Thomas Cubitt was an English master builder in the second quarter of the 19th century who mostly worked in London but carried out several projects in other parts of England. Cubitts first major building was the London Institution in Finsbury Circus, after this he worked primarily on speculative housing at Camden Town and especially at Highbury Park, Stoke Newington. His development of areas of Bloomsbury, including Gordon Square and Tavistock Square, began in 1820, notable amongst this development are the north and west sides of Eaton Square, which exemplify Cubitts style of building and design. After Cubitts workshops in Thames Bank were destroyed by fire, he remarked Tell the men they shall be at work within a week, Cubitt was responsible for the east front of Buckingham Palace. He built and personally funded nearly a kilometre of the Thames Embankment and he was employed in the large development of Kemp Town in Brighton, and Osborne House on the Isle of Wight, completed in 1851. Cubitts public works included the provision of parks, including being an organiser of the Battersea Park Scheme.
Cubitt had two brothers, the contractor and politician William and the civil engineer Lewis who designed many of the built by Thomas. His son by his wife Mary Anne Warner, who was created Baron Ashcombe in 1892, was the great-great-grandfather of Camilla and he died in 1855 and was taken from Dorking for burial at West Norwood Cemetery on 27 December 1855. After his death, Queen Victoria said, In his sphere of life, with the business he had in hand. A better, kindhearted or more simple, unassuming man never breathed, another statue of Cubitt can be seen in Dorking, opposite the Dorking Halls, as he was favoured there for his architecture on his Denbies estate. In 1883 the business was acquired by Holland & Hannen, a competitor. Restaurants and other places have been named in honour of him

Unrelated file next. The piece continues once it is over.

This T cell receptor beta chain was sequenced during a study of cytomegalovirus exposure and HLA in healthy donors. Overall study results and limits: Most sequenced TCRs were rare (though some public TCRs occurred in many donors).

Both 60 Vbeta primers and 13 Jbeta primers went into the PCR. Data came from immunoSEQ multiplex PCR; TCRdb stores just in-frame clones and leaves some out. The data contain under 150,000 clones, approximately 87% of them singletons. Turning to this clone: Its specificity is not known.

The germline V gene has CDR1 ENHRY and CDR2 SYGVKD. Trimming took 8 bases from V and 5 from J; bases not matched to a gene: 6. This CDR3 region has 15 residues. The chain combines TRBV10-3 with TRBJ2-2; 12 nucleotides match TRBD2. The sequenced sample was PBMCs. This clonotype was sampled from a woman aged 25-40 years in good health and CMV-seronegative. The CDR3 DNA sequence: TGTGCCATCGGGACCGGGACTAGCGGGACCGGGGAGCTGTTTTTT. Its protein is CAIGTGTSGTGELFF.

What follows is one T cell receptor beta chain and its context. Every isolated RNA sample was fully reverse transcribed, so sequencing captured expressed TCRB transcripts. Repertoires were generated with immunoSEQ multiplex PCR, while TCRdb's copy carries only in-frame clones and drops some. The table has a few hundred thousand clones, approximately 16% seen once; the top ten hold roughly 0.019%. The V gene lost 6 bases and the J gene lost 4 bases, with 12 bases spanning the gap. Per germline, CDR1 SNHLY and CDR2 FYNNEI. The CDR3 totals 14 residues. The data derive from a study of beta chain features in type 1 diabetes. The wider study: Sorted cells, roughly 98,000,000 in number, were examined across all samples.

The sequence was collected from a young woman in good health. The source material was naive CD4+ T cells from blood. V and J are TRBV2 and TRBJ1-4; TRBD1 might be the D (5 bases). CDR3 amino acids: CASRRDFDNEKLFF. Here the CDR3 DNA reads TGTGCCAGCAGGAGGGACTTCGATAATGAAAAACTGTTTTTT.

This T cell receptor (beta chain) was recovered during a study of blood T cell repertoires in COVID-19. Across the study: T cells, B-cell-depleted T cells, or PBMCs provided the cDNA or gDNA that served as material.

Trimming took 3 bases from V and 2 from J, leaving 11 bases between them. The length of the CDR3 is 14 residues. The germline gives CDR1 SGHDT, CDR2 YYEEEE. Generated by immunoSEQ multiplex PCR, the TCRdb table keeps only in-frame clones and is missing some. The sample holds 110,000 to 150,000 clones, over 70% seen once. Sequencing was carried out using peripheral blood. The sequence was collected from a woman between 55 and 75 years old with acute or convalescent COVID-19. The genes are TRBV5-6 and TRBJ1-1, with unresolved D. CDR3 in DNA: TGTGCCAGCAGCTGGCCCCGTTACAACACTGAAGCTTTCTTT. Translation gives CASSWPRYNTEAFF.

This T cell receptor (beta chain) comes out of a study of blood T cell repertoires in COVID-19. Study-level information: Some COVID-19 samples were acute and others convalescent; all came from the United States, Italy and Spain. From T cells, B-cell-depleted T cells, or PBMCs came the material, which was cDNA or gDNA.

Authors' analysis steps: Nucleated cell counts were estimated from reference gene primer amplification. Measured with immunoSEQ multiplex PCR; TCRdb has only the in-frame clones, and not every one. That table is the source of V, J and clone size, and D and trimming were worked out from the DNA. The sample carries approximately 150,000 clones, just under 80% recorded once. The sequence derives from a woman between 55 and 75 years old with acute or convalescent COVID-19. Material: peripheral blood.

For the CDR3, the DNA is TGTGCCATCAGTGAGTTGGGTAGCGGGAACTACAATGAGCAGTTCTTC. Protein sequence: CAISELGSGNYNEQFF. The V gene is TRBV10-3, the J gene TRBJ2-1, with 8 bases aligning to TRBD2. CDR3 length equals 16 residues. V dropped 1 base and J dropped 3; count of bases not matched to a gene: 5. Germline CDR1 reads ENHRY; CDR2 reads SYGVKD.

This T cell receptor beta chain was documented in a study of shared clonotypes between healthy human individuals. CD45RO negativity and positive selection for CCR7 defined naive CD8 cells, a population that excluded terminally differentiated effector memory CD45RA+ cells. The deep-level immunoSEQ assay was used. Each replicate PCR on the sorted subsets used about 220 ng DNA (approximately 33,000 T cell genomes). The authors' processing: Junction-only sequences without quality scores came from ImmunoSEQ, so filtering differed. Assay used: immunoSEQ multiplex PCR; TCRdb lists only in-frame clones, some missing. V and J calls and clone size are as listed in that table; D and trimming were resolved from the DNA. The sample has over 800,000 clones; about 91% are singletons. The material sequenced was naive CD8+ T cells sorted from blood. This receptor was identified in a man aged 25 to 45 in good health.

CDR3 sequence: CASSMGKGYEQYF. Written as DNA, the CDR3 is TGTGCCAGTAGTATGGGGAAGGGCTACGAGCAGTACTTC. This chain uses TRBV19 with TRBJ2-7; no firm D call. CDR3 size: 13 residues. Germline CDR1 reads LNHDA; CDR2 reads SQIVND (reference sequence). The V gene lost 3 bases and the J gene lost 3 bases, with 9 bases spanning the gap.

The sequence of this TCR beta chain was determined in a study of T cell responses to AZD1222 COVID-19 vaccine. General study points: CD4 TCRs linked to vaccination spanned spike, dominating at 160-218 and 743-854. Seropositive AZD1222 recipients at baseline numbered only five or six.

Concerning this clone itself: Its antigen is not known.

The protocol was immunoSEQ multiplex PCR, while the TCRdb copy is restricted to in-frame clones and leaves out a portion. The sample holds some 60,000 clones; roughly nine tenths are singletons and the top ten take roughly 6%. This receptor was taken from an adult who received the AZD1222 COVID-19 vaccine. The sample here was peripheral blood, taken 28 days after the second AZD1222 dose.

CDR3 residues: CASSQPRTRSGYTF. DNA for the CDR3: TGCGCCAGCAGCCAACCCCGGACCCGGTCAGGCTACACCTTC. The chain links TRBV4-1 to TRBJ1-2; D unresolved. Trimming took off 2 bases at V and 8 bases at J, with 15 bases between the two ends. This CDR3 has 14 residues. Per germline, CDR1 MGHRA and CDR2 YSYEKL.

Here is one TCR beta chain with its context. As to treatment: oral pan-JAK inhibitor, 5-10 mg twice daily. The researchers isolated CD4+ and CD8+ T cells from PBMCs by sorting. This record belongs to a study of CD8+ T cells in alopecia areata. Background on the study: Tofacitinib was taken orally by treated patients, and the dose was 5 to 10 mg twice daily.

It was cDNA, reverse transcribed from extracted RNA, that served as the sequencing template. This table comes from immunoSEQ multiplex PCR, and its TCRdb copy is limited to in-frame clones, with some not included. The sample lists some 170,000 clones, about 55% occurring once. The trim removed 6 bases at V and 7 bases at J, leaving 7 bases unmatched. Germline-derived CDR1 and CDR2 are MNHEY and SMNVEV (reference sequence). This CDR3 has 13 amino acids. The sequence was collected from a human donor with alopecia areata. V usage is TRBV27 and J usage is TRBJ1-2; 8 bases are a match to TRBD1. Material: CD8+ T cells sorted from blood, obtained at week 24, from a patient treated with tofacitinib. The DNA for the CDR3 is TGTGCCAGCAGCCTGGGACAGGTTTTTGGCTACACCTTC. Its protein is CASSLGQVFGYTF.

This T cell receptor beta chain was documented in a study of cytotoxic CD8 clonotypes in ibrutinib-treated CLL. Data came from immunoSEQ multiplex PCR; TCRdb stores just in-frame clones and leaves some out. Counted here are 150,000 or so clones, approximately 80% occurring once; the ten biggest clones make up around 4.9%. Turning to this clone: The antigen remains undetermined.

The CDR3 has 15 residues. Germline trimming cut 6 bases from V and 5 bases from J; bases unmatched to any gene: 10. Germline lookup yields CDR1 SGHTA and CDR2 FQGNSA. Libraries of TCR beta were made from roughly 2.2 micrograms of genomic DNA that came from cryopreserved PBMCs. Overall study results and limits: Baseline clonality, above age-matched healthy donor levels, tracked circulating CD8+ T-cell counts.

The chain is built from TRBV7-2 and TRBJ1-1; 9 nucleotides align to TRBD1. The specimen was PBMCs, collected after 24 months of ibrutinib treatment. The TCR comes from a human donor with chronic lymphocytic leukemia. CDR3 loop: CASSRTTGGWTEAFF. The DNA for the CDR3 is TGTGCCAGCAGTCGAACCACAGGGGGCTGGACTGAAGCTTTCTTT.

A listed building or listed structure, in the United Kingdom, is one that has been placed on the Statutory List of Buildings of Special Architectural or Historic Interest. The statutory bodies maintaining the list are Historic England in England, Cadw in Wales, Historic Scotland in Scotland, the preferred term in Ireland is protected structure. In England and Wales, an amenity society must be notified of any work to a listed building which involves any element of demolition. Owners of listed buildings are, in circumstances, compelled to repair and maintain them. When alterations are permitted, or when listed buildings are repaired or maintained, slightly different systems operate in each area of the United Kingdom, though the basic principles of the listing remain the same. It was the damage to caused by German bombing during World War II that prompted the first listing of buildings that were deemed to be of particular architectural merit. The listings were used as a means of determining whether a building should be rebuilt if it was damaged by bombing.